Chinese has many rituals related to births and birthdays, weddings and funerals. These are the three milestones of a person’s life and a multitude of rituals has evolved around each of these major events; some based on necessity and logic, others based on religious precepts or folk superstitions. Our point is that the forms of the rituals are of secondary importance; of greater significance are the moral values underlying these traditional practices.

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Funeral rituals have always been viewed as an important part of Chinese social life.  The importance of funeral rituals rests on certain basic beliefs held by the Chinese.  First, death does not signify the end of a person’s participation in the lives and activities of his family, but is conceived as a process of transition.  There is a continued relationship between the living and the dead.  This notion of mutual interdependence reinforces the importance of the family as a social unit, with the ancestors providing emotional, social and economic security for the descendants. Through the ancestors, the family is no longer seen as an individual unit, but part of a long continuum of descent.

The performance of funeral rituals can also be seen as an extension of Chinese social ethics.  For example, xiao or filial piety is often the reason given by the Chinese for the performance of funeral rituals.  This role of xiao can be seen in the idea being present in practically all aspects of ancestral rituals, serving as a constant reminder to the descendants.

The Chinese believe that all parts of the entire cosmos belong to one organic whole.  Harmony and order must be maintained at all times, in one individual’s psyche, in every aspect of social life, and in the entire cosmos. Everything that exists, including man, has a correct place in the order of things.  A death represents a disruption of this balance and order is re-established through the performance of death rituals.

There are many variations in Chinese death rituals, both in the ritual performance and interpretation of the meanings of the rituals. There are several reasons for this confusion.  First, the Chinese in Singapore came originally from different regions in China, and more specifically, from different dialect groups.  There are obvious dialect variations in ritual performance.

Second, funeral rituals for the Chinese are part of a folk religion, an oral tradition without a fixed set of dogma, doctrines, or a powerful priesthood.  It is a syncretic religious system, drawing from many religious traditions, including Buddhism, Taoism, Confucianism, and traditional indigenous beliefs.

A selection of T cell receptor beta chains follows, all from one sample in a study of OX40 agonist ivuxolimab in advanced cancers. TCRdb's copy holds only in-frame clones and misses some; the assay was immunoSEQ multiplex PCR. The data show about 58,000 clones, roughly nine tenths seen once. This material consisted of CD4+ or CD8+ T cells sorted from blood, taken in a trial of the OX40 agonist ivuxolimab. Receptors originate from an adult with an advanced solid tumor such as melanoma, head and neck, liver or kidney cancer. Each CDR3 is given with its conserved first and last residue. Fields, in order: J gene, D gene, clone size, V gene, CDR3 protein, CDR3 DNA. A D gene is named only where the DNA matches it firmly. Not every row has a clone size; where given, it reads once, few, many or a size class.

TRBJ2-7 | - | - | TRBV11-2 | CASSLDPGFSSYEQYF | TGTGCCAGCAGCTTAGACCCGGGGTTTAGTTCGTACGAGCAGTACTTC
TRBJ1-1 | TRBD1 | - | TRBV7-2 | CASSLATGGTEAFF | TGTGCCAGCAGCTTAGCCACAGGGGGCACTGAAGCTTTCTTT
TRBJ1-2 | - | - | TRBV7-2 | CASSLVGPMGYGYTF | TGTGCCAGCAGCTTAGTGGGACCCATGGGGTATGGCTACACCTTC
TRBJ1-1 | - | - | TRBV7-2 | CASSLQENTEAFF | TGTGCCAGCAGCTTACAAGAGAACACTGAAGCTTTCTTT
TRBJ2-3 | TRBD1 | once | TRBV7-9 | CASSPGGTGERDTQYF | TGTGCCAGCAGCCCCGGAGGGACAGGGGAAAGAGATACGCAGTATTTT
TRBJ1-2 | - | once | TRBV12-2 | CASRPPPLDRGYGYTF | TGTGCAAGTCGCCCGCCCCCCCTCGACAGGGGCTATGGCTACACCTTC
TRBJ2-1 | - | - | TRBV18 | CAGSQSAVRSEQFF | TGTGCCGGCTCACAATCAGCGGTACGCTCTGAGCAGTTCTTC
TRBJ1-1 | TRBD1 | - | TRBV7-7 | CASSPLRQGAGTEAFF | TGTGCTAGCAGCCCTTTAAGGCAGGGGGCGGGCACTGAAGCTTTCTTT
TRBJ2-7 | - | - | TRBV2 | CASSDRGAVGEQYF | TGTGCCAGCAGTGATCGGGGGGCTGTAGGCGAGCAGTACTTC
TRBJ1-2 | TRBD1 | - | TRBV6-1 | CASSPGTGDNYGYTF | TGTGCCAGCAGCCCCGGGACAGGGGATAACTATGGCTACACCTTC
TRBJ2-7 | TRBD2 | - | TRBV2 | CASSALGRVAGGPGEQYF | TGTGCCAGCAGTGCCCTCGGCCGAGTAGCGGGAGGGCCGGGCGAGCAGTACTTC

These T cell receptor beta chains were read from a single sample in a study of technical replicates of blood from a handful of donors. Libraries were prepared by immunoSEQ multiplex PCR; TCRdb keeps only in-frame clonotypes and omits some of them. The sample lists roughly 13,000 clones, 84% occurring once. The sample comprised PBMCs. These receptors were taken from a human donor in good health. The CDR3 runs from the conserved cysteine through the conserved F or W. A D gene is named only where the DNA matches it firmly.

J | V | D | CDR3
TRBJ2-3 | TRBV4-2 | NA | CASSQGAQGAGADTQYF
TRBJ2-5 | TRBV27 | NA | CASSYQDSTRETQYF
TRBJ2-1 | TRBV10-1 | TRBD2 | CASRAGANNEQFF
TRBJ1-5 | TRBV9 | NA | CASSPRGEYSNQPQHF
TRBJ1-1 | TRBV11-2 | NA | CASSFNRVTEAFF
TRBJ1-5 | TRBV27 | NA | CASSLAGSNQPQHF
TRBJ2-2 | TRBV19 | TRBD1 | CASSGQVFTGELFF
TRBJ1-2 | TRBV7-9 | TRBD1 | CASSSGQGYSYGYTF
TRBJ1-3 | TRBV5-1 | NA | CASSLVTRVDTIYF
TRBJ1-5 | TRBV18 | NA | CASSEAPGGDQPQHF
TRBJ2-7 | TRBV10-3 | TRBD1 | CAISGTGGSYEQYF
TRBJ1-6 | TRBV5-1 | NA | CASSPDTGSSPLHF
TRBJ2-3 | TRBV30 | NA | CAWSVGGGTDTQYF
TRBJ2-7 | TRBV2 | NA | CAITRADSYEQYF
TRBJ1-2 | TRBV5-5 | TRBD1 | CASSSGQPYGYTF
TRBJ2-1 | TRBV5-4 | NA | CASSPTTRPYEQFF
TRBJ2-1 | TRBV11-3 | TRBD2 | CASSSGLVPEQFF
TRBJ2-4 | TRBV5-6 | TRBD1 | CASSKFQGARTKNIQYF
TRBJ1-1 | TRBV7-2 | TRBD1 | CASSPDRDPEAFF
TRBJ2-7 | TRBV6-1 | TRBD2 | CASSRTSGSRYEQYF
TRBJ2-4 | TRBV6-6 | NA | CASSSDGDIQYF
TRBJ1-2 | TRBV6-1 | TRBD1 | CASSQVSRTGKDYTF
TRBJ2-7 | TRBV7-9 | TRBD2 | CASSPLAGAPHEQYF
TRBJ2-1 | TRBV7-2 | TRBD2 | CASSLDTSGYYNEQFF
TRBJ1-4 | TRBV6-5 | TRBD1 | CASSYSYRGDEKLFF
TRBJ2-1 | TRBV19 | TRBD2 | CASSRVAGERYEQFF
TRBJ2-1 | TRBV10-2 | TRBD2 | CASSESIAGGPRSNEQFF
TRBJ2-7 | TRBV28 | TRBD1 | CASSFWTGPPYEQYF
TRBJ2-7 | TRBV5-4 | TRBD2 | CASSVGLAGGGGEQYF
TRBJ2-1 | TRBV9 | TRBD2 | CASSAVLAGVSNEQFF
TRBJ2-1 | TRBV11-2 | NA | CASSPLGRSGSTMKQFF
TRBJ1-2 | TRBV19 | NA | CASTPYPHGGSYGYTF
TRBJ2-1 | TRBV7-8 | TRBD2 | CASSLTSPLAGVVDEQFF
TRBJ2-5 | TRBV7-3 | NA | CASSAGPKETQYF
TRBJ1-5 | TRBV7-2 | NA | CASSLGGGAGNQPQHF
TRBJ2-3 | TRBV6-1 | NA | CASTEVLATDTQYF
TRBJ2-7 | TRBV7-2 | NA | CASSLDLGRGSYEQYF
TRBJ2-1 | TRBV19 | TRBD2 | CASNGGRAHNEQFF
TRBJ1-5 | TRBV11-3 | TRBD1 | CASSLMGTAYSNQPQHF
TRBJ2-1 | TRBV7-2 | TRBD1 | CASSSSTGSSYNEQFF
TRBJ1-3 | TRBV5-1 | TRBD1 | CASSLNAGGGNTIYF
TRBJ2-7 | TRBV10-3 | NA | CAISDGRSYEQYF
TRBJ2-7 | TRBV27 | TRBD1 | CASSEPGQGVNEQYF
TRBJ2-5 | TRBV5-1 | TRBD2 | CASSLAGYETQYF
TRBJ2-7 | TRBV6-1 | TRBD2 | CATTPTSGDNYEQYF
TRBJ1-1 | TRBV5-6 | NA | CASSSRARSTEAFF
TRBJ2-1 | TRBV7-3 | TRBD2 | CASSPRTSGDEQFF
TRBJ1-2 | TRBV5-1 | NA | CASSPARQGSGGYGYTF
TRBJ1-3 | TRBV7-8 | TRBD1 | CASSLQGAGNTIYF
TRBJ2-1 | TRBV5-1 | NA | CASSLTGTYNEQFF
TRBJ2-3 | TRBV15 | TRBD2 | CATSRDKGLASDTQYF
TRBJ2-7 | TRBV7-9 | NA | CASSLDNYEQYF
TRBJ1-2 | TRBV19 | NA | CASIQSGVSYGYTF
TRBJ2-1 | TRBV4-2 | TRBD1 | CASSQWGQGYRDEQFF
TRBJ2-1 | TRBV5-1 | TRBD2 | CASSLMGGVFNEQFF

However, despite the many variations and diverse interpretations, there is an underlying logic to Chinese funeral rituals.  There is a set of standardised, prescribed set of ritual behaviours.  Although there may be some flexibility, the variations fall within an overarching framework of “correct” rituals.

In Singapore, these may be classified into six main categories:

1. the gathering of the family unit;

2. wearing of mourning garments;

3. performance of rituals to help the deceased into the afterworld;

4. holding of the funeral wake;

5. burial or cremation;

6. installation of the deceased as an ancestor.

Gatherings of the Family

When a Chinese man is near death, all the family members – children, grandchildren and sons and daughters-in-law – are summoned and they gather around the bedside to await his death.  It is considered an unfilial act not to be at the deathbed of one’s parent.  People travel long distances, and sons who are overseas are required to make the trip home.  At the moment of death, the family members burst out into loud wailing and crying.  The living room is cleared of all furniture and household items.  A white banner is placed over the door of the home to signify that a death has occurred in the family.

Friends and relatives are then notified of the death. This is done by word of mouth.  It is also common in Singapore to place an obituary notice in the newspaper to inform friends about the death.  Because longevity is highly valued, it is a Chinese traditional practice to add three or five years to the deceased’s age.

The death of a parent provides for the integration of the family and the perpetuation of the continuum of descent.  Most funeral rituals are performed by the family as a group. This strengthens the bonds of the kin group.

Wearing of Mourning Garments

Family members of the deceased put on special garments as a sign of mourning.  For the traditional Chinese, there are five grades of mourning.  Garments in different colours of white, black, blue and green are used to denote the relationship of the mourners to the deceased.

For example, sons and daughters are first order mourners. They wear white shirts and trousers made of cotton. In Singapore, there is a general reduction in the differentiation of mourning grades.  It is more common to use white or black as symbol of mourning.

Mourning pins or xiao are worn from the first day of the funeral.  These are small pieces of cloth, about 3.5 cm by 2 cm and are pinned on the shirt sleeves.  If the deceased is a male the pin is worn on the left side; if the deceased is a female the pin in worn on the right sleeve.  The grades of xiao generally correspond with the order of the mourning garments. In traditional China, these are worn for up to three years.  In Singapore, they are generally worn for 49 or 100 days.  During the mourning period, red, yellow and brown clothes are not worn.

Rituals for the Repose of the Dead

The traditional Chinese believe that the soul of the deceased must make his way to “Western Heaven” after death.  Many rituals are conducted by family members to assist the deceased on this journey.  Although there are some variations along regional lines, as well as differences in degree of elaborateness, certain standardized rituals are always performed.

i) Ritualised Washing and Clothing of the Deceased

Traditionally, water for washing the dead must be obtained from the river and purchased from the gods. Nowadays, it is more common for tap water to be used.  The sons of the deceased perform this ritual, symbolically wiping the body of the deceased three times.  This ritual is important because, according to Chinese beliefs, “a person with an unclean body will be despised and punished in Hell.” After the washing, the deceased is dressed.